The Antonine Wall: Rome's Final Frontier

The Antonine Wall: Rome's Final Frontier

Built around AD 142 in the reign of the Roman emperor Antoninus Pius, the Antonine Wall ran coast-to-coast across Scotland from the Clyde to the Firth of Forth. This permanent gallery at the Hunterian Museum showcases the collection of spectacular monumental sculpture and other Roman artefacts recovered from the Wall, including richly sculptured distance slabs, unique to the frontiers of the Roman Empire.  

'The Antonine Wall: Rome's Final Frontier' explores the biography of this important Roman monument and through The Hunterian's rich collections investigates four key themes: The building of the Wall, its architecture and impact on the landscape; the role of the Roman army on the frontier, the life and lifestyle of its soldiers; the cultural interaction between Roman and indigenous peoples, and evidence for local resistance; and the abandonment of the Wall and the story of its rediscovery over the last 350 years.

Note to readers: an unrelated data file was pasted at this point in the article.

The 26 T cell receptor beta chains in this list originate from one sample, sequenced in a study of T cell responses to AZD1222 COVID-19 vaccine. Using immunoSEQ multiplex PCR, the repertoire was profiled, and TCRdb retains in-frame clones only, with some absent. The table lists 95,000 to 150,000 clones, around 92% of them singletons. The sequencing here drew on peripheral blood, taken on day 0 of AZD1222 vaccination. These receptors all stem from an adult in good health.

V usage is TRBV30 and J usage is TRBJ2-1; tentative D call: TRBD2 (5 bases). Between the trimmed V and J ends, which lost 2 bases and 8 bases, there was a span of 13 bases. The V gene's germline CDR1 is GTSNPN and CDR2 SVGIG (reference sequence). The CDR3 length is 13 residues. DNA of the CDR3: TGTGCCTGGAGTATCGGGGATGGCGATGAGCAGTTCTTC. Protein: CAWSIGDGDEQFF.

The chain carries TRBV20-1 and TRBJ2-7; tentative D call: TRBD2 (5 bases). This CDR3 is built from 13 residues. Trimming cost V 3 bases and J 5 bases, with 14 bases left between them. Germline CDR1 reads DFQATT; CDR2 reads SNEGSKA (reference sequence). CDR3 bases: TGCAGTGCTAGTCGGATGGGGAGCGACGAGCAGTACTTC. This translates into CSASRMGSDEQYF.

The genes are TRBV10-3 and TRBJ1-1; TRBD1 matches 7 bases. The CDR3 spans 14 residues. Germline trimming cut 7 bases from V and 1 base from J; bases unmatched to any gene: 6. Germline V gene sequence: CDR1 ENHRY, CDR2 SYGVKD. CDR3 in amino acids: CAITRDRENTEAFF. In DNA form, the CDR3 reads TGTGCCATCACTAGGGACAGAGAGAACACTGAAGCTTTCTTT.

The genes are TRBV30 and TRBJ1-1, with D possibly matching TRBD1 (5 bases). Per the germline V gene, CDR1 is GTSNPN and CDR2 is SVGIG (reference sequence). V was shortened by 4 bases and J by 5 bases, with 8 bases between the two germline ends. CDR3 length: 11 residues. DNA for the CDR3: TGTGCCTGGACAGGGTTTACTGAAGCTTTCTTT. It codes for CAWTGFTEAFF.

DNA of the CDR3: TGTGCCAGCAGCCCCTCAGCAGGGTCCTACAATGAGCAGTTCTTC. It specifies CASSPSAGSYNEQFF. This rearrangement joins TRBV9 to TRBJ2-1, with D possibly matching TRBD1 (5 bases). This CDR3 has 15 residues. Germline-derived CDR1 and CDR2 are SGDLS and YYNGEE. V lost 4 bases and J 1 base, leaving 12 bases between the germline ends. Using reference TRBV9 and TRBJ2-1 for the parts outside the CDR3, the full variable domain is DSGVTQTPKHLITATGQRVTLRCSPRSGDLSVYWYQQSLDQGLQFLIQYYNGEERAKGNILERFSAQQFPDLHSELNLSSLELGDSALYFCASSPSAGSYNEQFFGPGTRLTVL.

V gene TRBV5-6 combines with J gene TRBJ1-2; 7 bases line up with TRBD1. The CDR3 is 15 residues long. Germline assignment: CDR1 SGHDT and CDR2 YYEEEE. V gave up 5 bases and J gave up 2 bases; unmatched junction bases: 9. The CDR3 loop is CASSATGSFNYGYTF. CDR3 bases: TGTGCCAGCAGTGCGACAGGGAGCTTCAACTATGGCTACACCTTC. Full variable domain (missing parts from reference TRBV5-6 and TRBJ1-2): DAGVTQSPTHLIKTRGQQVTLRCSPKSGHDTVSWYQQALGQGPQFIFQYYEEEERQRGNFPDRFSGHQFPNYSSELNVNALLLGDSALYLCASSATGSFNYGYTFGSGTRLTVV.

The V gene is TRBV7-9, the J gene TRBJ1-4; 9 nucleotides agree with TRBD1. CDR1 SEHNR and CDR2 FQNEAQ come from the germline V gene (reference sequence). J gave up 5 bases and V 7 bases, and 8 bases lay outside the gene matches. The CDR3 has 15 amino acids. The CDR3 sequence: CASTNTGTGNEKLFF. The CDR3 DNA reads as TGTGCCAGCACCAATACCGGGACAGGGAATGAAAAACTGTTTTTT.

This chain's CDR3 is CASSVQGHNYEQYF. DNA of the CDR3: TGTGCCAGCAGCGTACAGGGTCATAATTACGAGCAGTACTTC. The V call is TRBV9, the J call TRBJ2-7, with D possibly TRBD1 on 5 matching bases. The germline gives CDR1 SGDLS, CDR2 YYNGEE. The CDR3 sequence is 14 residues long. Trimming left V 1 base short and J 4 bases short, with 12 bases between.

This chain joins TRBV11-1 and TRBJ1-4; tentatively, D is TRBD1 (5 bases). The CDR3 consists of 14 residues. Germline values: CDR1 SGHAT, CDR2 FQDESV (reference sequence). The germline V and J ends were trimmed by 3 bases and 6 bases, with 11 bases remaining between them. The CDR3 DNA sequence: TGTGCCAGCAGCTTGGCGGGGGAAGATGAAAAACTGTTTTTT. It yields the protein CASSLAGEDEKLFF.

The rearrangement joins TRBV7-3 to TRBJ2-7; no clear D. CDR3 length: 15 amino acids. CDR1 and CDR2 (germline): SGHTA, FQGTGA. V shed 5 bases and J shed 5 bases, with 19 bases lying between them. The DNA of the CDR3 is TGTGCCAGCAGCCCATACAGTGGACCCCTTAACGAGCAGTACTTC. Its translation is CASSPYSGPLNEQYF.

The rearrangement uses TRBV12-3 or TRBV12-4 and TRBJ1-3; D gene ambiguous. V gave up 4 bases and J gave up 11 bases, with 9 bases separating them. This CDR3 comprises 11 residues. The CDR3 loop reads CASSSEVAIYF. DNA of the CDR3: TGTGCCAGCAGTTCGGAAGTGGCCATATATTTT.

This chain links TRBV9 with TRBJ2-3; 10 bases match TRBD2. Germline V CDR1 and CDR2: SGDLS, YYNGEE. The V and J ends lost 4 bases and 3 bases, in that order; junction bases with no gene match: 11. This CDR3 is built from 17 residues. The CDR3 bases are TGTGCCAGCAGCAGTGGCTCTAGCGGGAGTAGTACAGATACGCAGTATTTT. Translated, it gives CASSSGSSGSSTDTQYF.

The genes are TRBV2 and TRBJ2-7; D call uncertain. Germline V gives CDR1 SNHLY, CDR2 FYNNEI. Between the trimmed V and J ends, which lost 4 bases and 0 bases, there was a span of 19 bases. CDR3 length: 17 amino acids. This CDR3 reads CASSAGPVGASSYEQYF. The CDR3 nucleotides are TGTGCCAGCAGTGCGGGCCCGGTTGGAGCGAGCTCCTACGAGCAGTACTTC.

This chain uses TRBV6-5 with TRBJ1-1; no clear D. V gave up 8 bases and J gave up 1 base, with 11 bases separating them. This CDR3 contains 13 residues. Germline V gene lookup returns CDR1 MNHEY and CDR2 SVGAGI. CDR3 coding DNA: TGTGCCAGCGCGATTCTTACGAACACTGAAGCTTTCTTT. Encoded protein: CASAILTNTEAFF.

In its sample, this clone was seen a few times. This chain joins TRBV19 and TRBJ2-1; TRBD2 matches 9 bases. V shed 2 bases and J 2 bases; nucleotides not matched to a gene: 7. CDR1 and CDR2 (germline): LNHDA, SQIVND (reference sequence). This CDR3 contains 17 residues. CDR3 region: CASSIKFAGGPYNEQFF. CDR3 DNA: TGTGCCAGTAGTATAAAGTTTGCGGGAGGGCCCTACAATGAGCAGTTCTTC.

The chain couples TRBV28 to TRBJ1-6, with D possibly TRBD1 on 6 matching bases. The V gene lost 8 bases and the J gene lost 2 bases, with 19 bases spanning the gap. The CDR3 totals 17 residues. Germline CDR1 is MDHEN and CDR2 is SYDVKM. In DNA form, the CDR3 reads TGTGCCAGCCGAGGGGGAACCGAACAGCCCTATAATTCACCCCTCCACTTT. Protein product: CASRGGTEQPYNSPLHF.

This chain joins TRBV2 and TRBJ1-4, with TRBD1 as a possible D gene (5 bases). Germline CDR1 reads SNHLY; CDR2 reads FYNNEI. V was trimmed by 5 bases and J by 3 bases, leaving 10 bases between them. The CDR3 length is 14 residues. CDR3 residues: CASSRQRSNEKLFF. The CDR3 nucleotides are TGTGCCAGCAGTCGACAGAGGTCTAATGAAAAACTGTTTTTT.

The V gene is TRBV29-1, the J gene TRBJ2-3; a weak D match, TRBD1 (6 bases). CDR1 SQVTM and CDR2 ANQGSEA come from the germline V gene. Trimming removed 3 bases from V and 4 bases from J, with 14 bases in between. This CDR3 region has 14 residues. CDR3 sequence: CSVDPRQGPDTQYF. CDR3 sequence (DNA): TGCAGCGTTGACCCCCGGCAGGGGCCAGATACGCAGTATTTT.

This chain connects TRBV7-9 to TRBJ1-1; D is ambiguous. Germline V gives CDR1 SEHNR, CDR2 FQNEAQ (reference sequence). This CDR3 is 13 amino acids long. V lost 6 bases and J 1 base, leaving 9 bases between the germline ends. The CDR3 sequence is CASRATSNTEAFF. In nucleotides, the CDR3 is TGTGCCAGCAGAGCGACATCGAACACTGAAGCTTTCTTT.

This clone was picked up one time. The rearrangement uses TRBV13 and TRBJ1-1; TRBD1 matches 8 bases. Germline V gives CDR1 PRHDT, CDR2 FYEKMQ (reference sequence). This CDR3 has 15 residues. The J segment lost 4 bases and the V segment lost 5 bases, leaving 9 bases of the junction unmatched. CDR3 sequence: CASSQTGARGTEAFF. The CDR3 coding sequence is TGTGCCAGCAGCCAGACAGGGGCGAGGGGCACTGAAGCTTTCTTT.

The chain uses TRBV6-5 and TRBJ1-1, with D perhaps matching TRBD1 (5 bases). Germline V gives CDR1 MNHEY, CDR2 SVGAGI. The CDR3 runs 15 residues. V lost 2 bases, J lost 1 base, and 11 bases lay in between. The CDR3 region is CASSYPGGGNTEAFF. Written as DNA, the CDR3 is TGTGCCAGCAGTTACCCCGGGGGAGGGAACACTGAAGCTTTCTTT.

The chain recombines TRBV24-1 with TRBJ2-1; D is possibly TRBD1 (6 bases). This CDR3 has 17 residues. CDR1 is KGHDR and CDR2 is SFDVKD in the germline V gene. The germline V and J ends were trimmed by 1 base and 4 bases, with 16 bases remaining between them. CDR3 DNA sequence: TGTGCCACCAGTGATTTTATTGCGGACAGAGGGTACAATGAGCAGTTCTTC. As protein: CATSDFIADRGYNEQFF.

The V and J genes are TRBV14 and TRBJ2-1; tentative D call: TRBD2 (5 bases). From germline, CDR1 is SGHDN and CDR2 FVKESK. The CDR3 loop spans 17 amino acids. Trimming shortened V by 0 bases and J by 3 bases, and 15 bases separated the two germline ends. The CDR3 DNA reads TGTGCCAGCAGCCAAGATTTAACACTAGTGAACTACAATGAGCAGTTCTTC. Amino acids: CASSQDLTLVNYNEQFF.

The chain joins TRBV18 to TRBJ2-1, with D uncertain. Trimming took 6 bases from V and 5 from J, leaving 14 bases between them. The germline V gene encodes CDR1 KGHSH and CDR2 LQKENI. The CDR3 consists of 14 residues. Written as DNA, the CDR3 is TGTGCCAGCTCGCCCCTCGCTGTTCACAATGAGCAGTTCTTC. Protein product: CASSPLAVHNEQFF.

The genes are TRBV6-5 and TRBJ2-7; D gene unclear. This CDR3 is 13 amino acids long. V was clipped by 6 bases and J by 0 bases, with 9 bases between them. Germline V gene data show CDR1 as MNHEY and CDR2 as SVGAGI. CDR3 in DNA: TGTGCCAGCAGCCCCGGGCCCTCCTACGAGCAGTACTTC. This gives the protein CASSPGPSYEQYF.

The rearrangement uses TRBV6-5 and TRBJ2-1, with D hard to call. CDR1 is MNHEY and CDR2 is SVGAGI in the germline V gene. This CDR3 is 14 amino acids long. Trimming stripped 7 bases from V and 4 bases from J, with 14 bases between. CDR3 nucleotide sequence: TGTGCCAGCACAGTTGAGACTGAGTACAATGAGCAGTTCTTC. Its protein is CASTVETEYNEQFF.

The display also reflects the story of over three centuries of collecting and research by the University of Glasgow on the World Heritage Site.

'The Antonine Wall: Rome’s Final Frontier' is located in the Hunterian Museum entrance gallery.

Supported by Museums Galleries Scotland.